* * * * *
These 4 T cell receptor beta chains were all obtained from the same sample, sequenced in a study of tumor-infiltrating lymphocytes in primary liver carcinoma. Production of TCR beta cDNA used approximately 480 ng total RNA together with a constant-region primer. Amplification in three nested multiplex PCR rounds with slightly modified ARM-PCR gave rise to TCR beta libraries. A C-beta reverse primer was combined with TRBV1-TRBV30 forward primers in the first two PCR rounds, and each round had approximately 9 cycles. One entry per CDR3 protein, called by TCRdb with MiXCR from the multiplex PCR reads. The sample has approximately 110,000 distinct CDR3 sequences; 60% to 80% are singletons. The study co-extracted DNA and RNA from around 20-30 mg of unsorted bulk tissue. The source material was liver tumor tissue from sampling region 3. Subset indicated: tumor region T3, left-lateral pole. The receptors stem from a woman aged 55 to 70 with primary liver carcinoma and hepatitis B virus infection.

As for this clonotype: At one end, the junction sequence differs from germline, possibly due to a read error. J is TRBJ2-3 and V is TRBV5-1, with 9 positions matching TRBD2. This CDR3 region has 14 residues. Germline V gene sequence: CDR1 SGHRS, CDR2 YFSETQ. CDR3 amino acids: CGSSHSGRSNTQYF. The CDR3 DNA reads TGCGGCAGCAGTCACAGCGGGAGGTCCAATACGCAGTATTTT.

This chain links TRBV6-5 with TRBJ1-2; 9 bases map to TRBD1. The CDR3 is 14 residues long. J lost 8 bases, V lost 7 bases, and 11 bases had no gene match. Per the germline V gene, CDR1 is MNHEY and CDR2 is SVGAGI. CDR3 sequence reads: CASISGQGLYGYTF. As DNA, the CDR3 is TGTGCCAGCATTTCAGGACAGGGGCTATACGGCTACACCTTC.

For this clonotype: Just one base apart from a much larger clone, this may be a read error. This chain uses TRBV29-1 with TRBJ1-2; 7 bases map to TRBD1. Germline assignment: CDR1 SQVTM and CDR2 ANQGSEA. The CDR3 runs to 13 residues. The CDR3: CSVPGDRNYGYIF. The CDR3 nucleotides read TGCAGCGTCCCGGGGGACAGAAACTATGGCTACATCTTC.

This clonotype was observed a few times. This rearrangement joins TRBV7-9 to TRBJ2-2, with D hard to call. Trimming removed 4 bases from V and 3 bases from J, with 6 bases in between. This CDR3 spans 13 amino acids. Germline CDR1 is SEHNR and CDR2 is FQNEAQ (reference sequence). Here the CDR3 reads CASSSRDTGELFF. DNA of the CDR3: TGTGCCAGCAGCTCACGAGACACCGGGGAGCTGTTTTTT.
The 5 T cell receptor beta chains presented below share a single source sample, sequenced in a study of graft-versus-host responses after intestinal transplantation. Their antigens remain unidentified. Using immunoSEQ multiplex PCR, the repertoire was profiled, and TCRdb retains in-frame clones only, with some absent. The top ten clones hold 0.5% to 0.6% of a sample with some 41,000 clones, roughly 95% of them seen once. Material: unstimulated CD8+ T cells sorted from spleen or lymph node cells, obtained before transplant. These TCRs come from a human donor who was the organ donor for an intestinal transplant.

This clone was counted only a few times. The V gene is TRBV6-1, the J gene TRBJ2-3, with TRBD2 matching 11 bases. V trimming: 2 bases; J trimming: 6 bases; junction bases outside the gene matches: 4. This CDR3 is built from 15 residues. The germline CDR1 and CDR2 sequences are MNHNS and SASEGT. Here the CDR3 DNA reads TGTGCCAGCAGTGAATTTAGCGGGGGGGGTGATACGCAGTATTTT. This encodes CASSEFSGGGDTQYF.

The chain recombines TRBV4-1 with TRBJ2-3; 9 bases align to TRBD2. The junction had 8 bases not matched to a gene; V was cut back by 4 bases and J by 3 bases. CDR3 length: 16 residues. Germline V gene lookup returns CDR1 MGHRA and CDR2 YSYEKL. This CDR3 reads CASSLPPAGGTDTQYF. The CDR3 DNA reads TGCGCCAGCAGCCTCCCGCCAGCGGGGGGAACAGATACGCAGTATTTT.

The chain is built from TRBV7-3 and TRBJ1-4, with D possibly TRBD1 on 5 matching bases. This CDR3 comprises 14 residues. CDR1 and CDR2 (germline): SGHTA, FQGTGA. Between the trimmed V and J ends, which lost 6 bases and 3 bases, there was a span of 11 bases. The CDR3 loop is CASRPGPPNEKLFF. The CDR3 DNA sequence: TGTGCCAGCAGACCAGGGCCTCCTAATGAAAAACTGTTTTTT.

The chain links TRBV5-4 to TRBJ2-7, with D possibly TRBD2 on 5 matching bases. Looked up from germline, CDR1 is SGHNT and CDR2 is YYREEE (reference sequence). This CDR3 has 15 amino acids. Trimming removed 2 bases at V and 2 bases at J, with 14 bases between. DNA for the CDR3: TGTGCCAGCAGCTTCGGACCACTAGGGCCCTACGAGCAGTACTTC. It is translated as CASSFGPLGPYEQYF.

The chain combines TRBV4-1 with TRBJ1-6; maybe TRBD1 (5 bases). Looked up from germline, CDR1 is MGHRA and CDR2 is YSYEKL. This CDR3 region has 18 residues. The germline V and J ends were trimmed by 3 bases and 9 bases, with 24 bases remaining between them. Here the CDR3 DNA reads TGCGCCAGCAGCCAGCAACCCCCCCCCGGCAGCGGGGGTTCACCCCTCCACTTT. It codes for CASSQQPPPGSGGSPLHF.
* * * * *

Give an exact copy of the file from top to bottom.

These 4 T cell receptor beta chains were all obtained from the same sample, sequenced in a study of tumor-infiltrating lymphocytes in primary liver carcinoma. Production of TCR beta cDNA used approximately 480 ng total RNA together with a constant-region primer. Amplification in three nested multiplex PCR rounds with slightly modified ARM-PCR gave rise to TCR beta libraries. A C-beta reverse primer was combined with TRBV1-TRBV30 forward primers in the first two PCR rounds, and each round had approximately 9 cycles. One entry per CDR3 protein, called by TCRdb with MiXCR from the multiplex PCR reads. The sample has approximately 110,000 distinct CDR3 sequences; 60% to 80% are singletons. The study co-extracted DNA and RNA from around 20-30 mg of unsorted bulk tissue. The source material was liver tumor tissue from sampling region 3. Subset indicated: tumor region T3, left-lateral pole. The receptors stem from a woman aged 55 to 70 with primary liver carcinoma and hepatitis B virus infection.

As for this clonotype: At one end, the junction sequence differs from germline, possibly due to a read error. J is TRBJ2-3 and V is TRBV5-1, with 9 positions matching TRBD2. This CDR3 region has 14 residues. Germline V gene sequence: CDR1 SGHRS, CDR2 YFSETQ. CDR3 amino acids: CGSSHSGRSNTQYF. The CDR3 DNA reads TGCGGCAGCAGTCACAGCGGGAGGTCCAATACGCAGTATTTT.

This chain links TRBV6-5 with TRBJ1-2; 9 bases map to TRBD1. The CDR3 is 14 residues long. J lost 8 bases, V lost 7 bases, and 11 bases had no gene match. Per the germline V gene, CDR1 is MNHEY and CDR2 is SVGAGI. CDR3 sequence reads: CASISGQGLYGYTF. As DNA, the CDR3 is TGTGCCAGCATTTCAGGACAGGGGCTATACGGCTACACCTTC.

For this clonotype: Just one base apart from a much larger clone, this may be a read error. This chain uses TRBV29-1 with TRBJ1-2; 7 bases map to TRBD1. Germline assignment: CDR1 SQVTM and CDR2 ANQGSEA. The CDR3 runs to 13 residues. The CDR3: CSVPGDRNYGYIF. The CDR3 nucleotides read TGCAGCGTCCCGGGGGACAGAAACTATGGCTACATCTTC.

This clonotype was observed a few times. This rearrangement joins TRBV7-9 to TRBJ2-2, with D hard to call. Trimming removed 4 bases from V and 3 bases from J, with 6 bases in between. This CDR3 spans 13 amino acids. Germline CDR1 is SEHNR and CDR2 is FQNEAQ (reference sequence). Here the CDR3 reads CASSSRDTGELFF. DNA of the CDR3: TGTGCCAGCAGCTCACGAGACACCGGGGAGCTGTTTTTT.
The 5 T cell receptor beta chains presented below share a single source sample, sequenced in a study of graft-versus-host responses after intestinal transplantation. Their antigens remain unidentified. Using immunoSEQ multiplex PCR, the repertoire was profiled, and TCRdb retains in-frame clones only, with some absent. The top ten clones hold 0.5% to 0.6% of a sample with some 41,000 clones, roughly 95% of them seen once. Material: unstimulated CD8+ T cells sorted from spleen or lymph node cells, obtained before transplant. These TCRs come from a human donor who was the organ donor for an intestinal transplant.

This clone was counted only a few times. The V gene is TRBV6-1, the J gene TRBJ2-3, with TRBD2 matching 11 bases. V trimming: 2 bases; J trimming: 6 bases; junction bases outside the gene matches: 4. This CDR3 is built from 15 residues. The germline CDR1 and CDR2 sequences are MNHNS and SASEGT. Here the CDR3 DNA reads TGTGCCAGCAGTGAATTTAGCGGGGGGGGTGATACGCAGTATTTT. This encodes CASSEFSGGGDTQYF.

The chain recombines TRBV4-1 with TRBJ2-3; 9 bases align to TRBD2. The junction had 8 bases not matched to a gene; V was cut back by 4 bases and J by 3 bases. CDR3 length: 16 residues. Germline V gene lookup returns CDR1 MGHRA and CDR2 YSYEKL. This CDR3 reads CASSLPPAGGTDTQYF. The CDR3 DNA reads TGCGCCAGCAGCCTCCCGCCAGCGGGGGGAACAGATACGCAGTATTTT.

The chain is built from TRBV7-3 and TRBJ1-4, with D possibly TRBD1 on 5 matching bases. This CDR3 comprises 14 residues. CDR1 and CDR2 (germline): SGHTA, FQGTGA. Between the trimmed V and J ends, which lost 6 bases and 3 bases, there was a span of 11 bases. The CDR3 loop is CASRPGPPNEKLFF. The CDR3 DNA sequence: TGTGCCAGCAGACCAGGGCCTCCTAATGAAAAACTGTTTTTT.

The chain links TRBV5-4 to TRBJ2-7, with D possibly TRBD2 on 5 matching bases. Looked up from germline, CDR1 is SGHNT and CDR2 is YYREEE (reference sequence). This CDR3 has 15 amino acids. Trimming removed 2 bases at V and 2 bases at J, with 14 bases between. DNA for the CDR3: TGTGCCAGCAGCTTCGGACCACTAGGGCCCTACGAGCAGTACTTC. It is translated as CASSFGPLGPYEQYF.

The chain combines TRBV4-1 with TRBJ1-6; maybe TRBD1 (5 bases). Looked up from germline, CDR1 is MGHRA and CDR2 is YSYEKL. This CDR3 region has 18 residues. The germline V and J ends were trimmed by 3 bases and 9 bases, with 24 bases remaining between them. Here the CDR3 DNA reads TGCGCCAGCAGCCAGCAACCCCCCCCCGGCAGCGGGGGTTCACCCCTCCACTTT. It codes for CASSQQPPPGSGGSPLHF.